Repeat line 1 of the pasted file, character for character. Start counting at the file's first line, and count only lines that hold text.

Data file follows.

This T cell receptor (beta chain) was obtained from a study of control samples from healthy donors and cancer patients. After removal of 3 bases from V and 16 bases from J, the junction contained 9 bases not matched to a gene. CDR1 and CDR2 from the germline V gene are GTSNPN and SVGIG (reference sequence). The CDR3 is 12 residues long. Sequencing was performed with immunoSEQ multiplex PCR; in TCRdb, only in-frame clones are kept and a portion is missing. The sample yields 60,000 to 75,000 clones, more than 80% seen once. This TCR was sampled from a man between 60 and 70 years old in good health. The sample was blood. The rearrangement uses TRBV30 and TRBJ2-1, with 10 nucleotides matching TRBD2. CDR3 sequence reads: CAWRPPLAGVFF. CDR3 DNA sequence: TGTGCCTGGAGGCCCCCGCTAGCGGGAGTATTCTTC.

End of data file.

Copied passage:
This T cell receptor (beta chain) was obtained from a study of control samples from healthy donors and cancer patients. After removal of 3 bases from V and 16 bases from J, the junction contained 9 bases not matched to a gene. CDR1 and CDR2 from the germline V gene are GTSNPN and SVGIG (reference sequence). The CDR3 is 12 residues long. Sequencing was performed with immunoSEQ multiplex PCR; in TCRdb, only in-frame clones are kept and a portion is missing. The sample yields 60,000 to 75,000 clones, more than 80% seen once. This TCR was sampled from a man between 60 and 70 years old in good health. The sample was blood. The rearrangement uses TRBV30 and TRBJ2-1, with 10 nucleotides matching TRBD2. CDR3 sequence reads: CAWRPPLAGVFF. CDR3 DNA sequence: TGTGCCTGGAGGCCCCCGCTAGCGGGAGTATTCTTC.